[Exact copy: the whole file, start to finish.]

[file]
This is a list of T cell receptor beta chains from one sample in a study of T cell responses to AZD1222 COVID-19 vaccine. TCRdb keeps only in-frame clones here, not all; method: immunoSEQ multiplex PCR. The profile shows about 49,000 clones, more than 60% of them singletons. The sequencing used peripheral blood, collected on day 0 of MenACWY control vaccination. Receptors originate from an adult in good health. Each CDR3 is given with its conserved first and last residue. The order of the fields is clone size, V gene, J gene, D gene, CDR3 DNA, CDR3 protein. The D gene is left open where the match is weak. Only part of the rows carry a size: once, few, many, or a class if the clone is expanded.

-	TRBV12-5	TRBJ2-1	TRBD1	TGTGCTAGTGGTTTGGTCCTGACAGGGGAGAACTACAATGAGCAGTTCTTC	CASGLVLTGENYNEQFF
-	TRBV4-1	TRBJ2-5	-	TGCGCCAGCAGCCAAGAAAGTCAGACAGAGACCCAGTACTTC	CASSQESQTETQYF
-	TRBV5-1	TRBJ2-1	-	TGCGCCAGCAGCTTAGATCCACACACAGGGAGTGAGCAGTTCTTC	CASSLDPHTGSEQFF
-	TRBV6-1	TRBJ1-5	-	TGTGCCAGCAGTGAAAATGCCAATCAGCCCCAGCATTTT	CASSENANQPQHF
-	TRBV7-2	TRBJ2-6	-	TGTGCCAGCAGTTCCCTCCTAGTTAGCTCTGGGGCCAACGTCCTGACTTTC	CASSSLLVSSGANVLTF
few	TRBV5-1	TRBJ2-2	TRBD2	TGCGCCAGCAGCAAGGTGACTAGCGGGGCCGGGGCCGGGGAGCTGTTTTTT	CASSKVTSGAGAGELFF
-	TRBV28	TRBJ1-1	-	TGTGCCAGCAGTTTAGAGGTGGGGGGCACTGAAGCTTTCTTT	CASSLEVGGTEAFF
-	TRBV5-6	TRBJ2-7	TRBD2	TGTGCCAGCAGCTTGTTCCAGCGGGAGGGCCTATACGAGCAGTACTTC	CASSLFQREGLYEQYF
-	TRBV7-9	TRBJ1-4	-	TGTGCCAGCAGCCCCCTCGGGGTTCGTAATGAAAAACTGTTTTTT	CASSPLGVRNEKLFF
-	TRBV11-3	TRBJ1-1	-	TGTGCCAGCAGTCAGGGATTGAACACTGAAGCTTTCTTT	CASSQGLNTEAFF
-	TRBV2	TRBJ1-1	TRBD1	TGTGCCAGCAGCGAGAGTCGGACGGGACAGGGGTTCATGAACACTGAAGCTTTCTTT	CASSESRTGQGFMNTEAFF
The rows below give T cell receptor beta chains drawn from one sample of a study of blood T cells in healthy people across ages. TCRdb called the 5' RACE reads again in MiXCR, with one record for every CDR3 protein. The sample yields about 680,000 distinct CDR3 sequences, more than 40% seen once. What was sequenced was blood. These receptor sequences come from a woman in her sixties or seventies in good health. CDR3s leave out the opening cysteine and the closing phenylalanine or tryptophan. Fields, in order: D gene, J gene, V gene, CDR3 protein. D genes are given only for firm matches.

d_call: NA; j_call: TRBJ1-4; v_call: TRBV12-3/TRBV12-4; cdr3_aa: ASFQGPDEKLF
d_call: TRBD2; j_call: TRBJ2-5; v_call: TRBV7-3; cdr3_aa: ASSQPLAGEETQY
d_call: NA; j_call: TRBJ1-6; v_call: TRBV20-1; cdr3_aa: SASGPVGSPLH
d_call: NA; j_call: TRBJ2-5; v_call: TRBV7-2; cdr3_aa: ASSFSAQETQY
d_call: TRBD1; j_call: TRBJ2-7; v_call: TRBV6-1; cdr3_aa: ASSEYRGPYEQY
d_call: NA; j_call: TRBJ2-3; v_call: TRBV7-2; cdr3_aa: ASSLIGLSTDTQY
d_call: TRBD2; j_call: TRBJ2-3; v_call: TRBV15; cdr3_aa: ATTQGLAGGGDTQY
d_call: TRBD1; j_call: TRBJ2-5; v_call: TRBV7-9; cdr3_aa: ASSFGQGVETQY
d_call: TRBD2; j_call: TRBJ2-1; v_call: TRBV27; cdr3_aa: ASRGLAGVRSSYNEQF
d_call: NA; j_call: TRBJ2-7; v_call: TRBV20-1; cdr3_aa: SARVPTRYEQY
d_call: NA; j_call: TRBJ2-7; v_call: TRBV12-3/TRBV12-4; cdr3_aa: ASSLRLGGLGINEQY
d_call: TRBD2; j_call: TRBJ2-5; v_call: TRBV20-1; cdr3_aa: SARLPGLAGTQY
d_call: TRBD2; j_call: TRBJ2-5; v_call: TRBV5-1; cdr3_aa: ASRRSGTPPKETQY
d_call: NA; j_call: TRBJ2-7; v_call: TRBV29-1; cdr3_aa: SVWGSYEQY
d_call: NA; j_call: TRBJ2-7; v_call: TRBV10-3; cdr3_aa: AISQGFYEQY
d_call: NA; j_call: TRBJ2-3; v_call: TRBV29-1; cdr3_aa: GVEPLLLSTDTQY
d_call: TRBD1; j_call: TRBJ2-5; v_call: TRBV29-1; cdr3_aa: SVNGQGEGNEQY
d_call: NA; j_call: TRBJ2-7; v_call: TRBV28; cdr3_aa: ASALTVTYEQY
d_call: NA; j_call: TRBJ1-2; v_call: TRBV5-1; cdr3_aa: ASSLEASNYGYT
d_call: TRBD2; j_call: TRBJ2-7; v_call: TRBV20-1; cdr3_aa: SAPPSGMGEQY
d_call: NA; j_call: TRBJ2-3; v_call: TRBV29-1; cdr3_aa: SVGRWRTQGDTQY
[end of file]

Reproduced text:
This is a list of T cell receptor beta chains from one sample in a study of T cell responses to AZD1222 COVID-19 vaccine. TCRdb keeps only in-frame clones here, not all; method: immunoSEQ multiplex PCR. The profile shows about 49,000 clones, more than 60% of them singletons. The sequencing used peripheral blood, collected on day 0 of MenACWY control vaccination. Receptors originate from an adult in good health. Each CDR3 is given with its conserved first and last residue. The order of the fields is clone size, V gene, J gene, D gene, CDR3 DNA, CDR3 protein. The D gene is left open where the match is weak. Only part of the rows carry a size: once, few, many, or a class if the clone is expanded.

-	TRBV12-5	TRBJ2-1	TRBD1	TGTGCTAGTGGTTTGGTCCTGACAGGGGAGAACTACAATGAGCAGTTCTTC	CASGLVLTGENYNEQFF
-	TRBV4-1	TRBJ2-5	-	TGCGCCAGCAGCCAAGAAAGTCAGACAGAGACCCAGTACTTC	CASSQESQTETQYF
-	TRBV5-1	TRBJ2-1	-	TGCGCCAGCAGCTTAGATCCACACACAGGGAGTGAGCAGTTCTTC	CASSLDPHTGSEQFF
-	TRBV6-1	TRBJ1-5	-	TGTGCCAGCAGTGAAAATGCCAATCAGCCCCAGCATTTT	CASSENANQPQHF
-	TRBV7-2	TRBJ2-6	-	TGTGCCAGCAGTTCCCTCCTAGTTAGCTCTGGGGCCAACGTCCTGACTTTC	CASSSLLVSSGANVLTF
few	TRBV5-1	TRBJ2-2	TRBD2	TGCGCCAGCAGCAAGGTGACTAGCGGGGCCGGGGCCGGGGAGCTGTTTTTT	CASSKVTSGAGAGELFF
-	TRBV28	TRBJ1-1	-	TGTGCCAGCAGTTTAGAGGTGGGGGGCACTGAAGCTTTCTTT	CASSLEVGGTEAFF
-	TRBV5-6	TRBJ2-7	TRBD2	TGTGCCAGCAGCTTGTTCCAGCGGGAGGGCCTATACGAGCAGTACTTC	CASSLFQREGLYEQYF
-	TRBV7-9	TRBJ1-4	-	TGTGCCAGCAGCCCCCTCGGGGTTCGTAATGAAAAACTGTTTTTT	CASSPLGVRNEKLFF
-	TRBV11-3	TRBJ1-1	-	TGTGCCAGCAGTCAGGGATTGAACACTGAAGCTTTCTTT	CASSQGLNTEAFF
-	TRBV2	TRBJ1-1	TRBD1	TGTGCCAGCAGCGAGAGTCGGACGGGACAGGGGTTCATGAACACTGAAGCTTTCTTT	CASSESRTGQGFMNTEAFF
The rows below give T cell receptor beta chains drawn from one sample of a study of blood T cells in healthy people across ages. TCRdb called the 5' RACE reads again in MiXCR, with one record for every CDR3 protein. The sample yields about 680,000 distinct CDR3 sequences, more than 40% seen once. What was sequenced was blood. These receptor sequences come from a woman in her sixties or seventies in good health. CDR3s leave out the opening cysteine and the closing phenylalanine or tryptophan. Fields, in order: D gene, J gene, V gene, CDR3 protein. D genes are given only for firm matches.

d_call: NA; j_call: TRBJ1-4; v_call: TRBV12-3/TRBV12-4; cdr3_aa: ASFQGPDEKLF
d_call: TRBD2; j_call: TRBJ2-5; v_call: TRBV7-3; cdr3_aa: ASSQPLAGEETQY
d_call: NA; j_call: TRBJ1-6; v_call: TRBV20-1; cdr3_aa: SASGPVGSPLH
d_call: NA; j_call: TRBJ2-5; v_call: TRBV7-2; cdr3_aa: ASSFSAQETQY
d_call: TRBD1; j_call: TRBJ2-7; v_call: TRBV6-1; cdr3_aa: ASSEYRGPYEQY
d_call: NA; j_call: TRBJ2-3; v_call: TRBV7-2; cdr3_aa: ASSLIGLSTDTQY
d_call: TRBD2; j_call: TRBJ2-3; v_call: TRBV15; cdr3_aa: ATTQGLAGGGDTQY
d_call: TRBD1; j_call: TRBJ2-5; v_call: TRBV7-9; cdr3_aa: ASSFGQGVETQY
d_call: TRBD2; j_call: TRBJ2-1; v_call: TRBV27; cdr3_aa: ASRGLAGVRSSYNEQF
d_call: NA; j_call: TRBJ2-7; v_call: TRBV20-1; cdr3_aa: SARVPTRYEQY
d_call: NA; j_call: TRBJ2-7; v_call: TRBV12-3/TRBV12-4; cdr3_aa: ASSLRLGGLGINEQY
d_call: TRBD2; j_call: TRBJ2-5; v_call: TRBV20-1; cdr3_aa: SARLPGLAGTQY
d_call: TRBD2; j_call: TRBJ2-5; v_call: TRBV5-1; cdr3_aa: ASRRSGTPPKETQY
d_call: NA; j_call: TRBJ2-7; v_call: TRBV29-1; cdr3_aa: SVWGSYEQY
d_call: NA; j_call: TRBJ2-7; v_call: TRBV10-3; cdr3_aa: AISQGFYEQY
d_call: NA; j_call: TRBJ2-3; v_call: TRBV29-1; cdr3_aa: GVEPLLLSTDTQY
d_call: TRBD1; j_call: TRBJ2-5; v_call: TRBV29-1; cdr3_aa: SVNGQGEGNEQY
d_call: NA; j_call: TRBJ2-7; v_call: TRBV28; cdr3_aa: ASALTVTYEQY
d_call: NA; j_call: TRBJ1-2; v_call: TRBV5-1; cdr3_aa: ASSLEASNYGYT
d_call: TRBD2; j_call: TRBJ2-7; v_call: TRBV20-1; cdr3_aa: SAPPSGMGEQY
d_call: NA; j_call: TRBJ2-3; v_call: TRBV29-1; cdr3_aa: SVGRWRTQGDTQY